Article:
The men are a study in concentration …
Barber and his Client
… until the cut is finished, …
The Happy Customer
… and they show off the finished product. (20September2012)
You are never far from freshly-made food in Myanmar! (23September2012)
Sticky Dough on the Griddle
Young Boy and his Mother
It is the people that make travel special; the open face of a young boy on Yangon’s Ring Train brings my trip full circle – pardon the pun!
As I said: when I visited, the country was on the brink of change following the 2010 election of a nominally civilian government. Clearly, however, not all the anticipated transformations have worked out as positively as some of us had hoped. The election of Aung San Suu Kyi’s party in 2015 has not eased the ongoing ethnic conflicts.
The generous, gentle people that I met all over the country belie the current news headlines. I can only hope they can work out a positive way forward.
The Three Sisters
Back in the Dreaming, there were seven sisters who lived in the Jamison Valley in Australia …
Sitting high above the Jamison Valley, in the UNESCO World Heritage-listed Blue Mountains of Eastern Australia, three unusual rock formations stand out. Collectively known as the Three Sisters, Meehni, Wimlah, and Gunnedoo were formed by the ongoing erosion of wind and rain against the soft Narrabeen sandstone of these mountains.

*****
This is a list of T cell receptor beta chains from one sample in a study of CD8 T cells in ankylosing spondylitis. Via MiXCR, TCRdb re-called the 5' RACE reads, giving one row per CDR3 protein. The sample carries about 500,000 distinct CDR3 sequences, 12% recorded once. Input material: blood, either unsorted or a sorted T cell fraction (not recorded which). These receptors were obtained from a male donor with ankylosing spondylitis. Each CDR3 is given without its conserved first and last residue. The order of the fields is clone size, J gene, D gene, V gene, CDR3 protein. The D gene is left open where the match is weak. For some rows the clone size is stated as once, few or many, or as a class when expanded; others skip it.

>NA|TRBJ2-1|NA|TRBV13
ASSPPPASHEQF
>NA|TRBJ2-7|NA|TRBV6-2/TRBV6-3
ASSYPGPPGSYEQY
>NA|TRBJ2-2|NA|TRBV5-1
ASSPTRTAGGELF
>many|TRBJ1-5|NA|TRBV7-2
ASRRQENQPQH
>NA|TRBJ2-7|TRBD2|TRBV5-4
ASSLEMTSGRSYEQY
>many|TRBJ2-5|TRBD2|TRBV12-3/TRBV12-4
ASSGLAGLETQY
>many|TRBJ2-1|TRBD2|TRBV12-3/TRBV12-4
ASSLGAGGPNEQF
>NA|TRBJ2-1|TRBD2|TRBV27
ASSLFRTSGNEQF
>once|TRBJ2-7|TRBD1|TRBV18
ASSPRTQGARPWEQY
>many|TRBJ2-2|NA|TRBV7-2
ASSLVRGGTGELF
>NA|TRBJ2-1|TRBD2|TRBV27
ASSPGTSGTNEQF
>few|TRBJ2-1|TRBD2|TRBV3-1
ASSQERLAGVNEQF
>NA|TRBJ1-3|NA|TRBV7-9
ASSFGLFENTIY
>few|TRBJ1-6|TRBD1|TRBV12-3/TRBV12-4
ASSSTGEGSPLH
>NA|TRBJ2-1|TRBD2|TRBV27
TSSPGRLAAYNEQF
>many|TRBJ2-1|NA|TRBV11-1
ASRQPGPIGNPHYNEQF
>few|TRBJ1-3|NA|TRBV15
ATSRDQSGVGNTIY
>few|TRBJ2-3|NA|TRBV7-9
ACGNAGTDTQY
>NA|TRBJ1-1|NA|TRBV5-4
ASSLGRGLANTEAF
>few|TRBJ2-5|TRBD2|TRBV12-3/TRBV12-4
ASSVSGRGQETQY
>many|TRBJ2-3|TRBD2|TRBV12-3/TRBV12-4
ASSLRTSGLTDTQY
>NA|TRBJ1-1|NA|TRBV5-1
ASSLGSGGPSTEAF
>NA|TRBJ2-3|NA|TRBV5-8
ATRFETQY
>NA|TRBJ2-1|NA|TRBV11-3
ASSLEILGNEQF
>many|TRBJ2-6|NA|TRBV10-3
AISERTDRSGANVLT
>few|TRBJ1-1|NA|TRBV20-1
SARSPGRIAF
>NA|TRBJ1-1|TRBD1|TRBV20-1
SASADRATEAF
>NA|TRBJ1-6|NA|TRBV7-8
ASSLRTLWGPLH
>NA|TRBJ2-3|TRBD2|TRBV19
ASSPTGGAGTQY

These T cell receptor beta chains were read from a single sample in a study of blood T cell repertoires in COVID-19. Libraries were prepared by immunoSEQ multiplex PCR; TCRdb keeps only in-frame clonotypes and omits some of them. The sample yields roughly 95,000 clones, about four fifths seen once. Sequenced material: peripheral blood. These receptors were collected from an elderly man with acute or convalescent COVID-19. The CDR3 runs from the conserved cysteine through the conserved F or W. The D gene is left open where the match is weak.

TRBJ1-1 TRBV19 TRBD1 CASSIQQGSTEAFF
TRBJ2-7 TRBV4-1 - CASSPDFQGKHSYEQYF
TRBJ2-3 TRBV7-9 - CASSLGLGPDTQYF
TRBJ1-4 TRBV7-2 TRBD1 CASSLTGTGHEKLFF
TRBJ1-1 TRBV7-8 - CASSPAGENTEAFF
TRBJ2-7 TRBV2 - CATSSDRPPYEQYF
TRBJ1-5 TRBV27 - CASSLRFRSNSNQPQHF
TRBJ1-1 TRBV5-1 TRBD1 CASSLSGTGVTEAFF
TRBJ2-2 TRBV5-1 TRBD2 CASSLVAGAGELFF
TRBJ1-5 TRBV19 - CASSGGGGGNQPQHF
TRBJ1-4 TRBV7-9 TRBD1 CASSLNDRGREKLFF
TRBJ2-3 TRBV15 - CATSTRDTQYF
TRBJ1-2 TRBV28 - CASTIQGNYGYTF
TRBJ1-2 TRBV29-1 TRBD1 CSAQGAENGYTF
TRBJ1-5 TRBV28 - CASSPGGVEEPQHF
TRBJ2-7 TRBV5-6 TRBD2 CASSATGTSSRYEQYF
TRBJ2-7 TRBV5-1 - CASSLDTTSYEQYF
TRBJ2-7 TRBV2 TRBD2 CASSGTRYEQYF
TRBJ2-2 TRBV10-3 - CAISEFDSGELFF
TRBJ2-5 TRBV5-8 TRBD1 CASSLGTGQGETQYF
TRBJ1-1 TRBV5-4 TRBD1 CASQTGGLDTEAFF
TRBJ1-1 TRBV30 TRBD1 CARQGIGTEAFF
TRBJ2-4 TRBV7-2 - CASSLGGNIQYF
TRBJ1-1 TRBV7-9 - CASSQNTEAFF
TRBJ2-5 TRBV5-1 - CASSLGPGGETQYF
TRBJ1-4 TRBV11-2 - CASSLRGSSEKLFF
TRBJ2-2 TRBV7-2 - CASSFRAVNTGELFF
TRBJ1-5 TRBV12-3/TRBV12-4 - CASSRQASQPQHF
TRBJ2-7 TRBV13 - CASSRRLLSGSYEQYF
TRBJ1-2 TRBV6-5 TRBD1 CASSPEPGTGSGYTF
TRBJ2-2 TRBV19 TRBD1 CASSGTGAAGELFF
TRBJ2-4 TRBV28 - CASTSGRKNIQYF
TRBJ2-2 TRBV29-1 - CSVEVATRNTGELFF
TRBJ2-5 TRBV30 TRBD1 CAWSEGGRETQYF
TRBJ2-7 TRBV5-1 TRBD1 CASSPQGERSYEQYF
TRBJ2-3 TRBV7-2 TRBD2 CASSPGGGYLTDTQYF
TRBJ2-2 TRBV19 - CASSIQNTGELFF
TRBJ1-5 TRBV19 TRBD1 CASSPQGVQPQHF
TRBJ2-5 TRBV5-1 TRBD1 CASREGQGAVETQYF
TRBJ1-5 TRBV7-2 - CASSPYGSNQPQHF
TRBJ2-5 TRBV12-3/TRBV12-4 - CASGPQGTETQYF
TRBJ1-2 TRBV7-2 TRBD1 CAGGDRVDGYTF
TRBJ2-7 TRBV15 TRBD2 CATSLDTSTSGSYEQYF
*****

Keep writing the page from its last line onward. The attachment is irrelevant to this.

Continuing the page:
According to locally-told tales, these three sisters – who were members of the Gundungurra people living in the Jamison Valley – were turned to stone by their father, an Elder named Tyawan. In one version of the story (q.v.: Myths and Legends), he is protecting his daughters from an evil bunyip – a locally feared creature with a terrible voice and a penchant for eating young girls and women. The bunyip, angry at being woken and deprived of his meal, chased and cornered Tyawan, who used his magic bone to change himself into a lyre bird and escape. Unfortunately, in the process, he dropped the bone! To this day, lyre birds scrabble in the undergrowth looking for the bone, and the stone sisters wait to be changed back into the beautiful young women they once were.
Another version of the story is more like the classic tale of Romeo and Juliet: the three sisters fell in love with three brothers from the neighbouring Nepean tribe, but marriage between these groups was forbidden by tribal law. The brothers decided to capture the young women by force; Tyawan turned the girls to stone to protect them, but was killed in the ensuing battle and could never change them back. It has been suggested that this popular narrative is likely to be the recent invention of a non-Aboriginal Katoomba local, Mel Ward, rather than a genuine Indigenous Australian Dreamtime legend.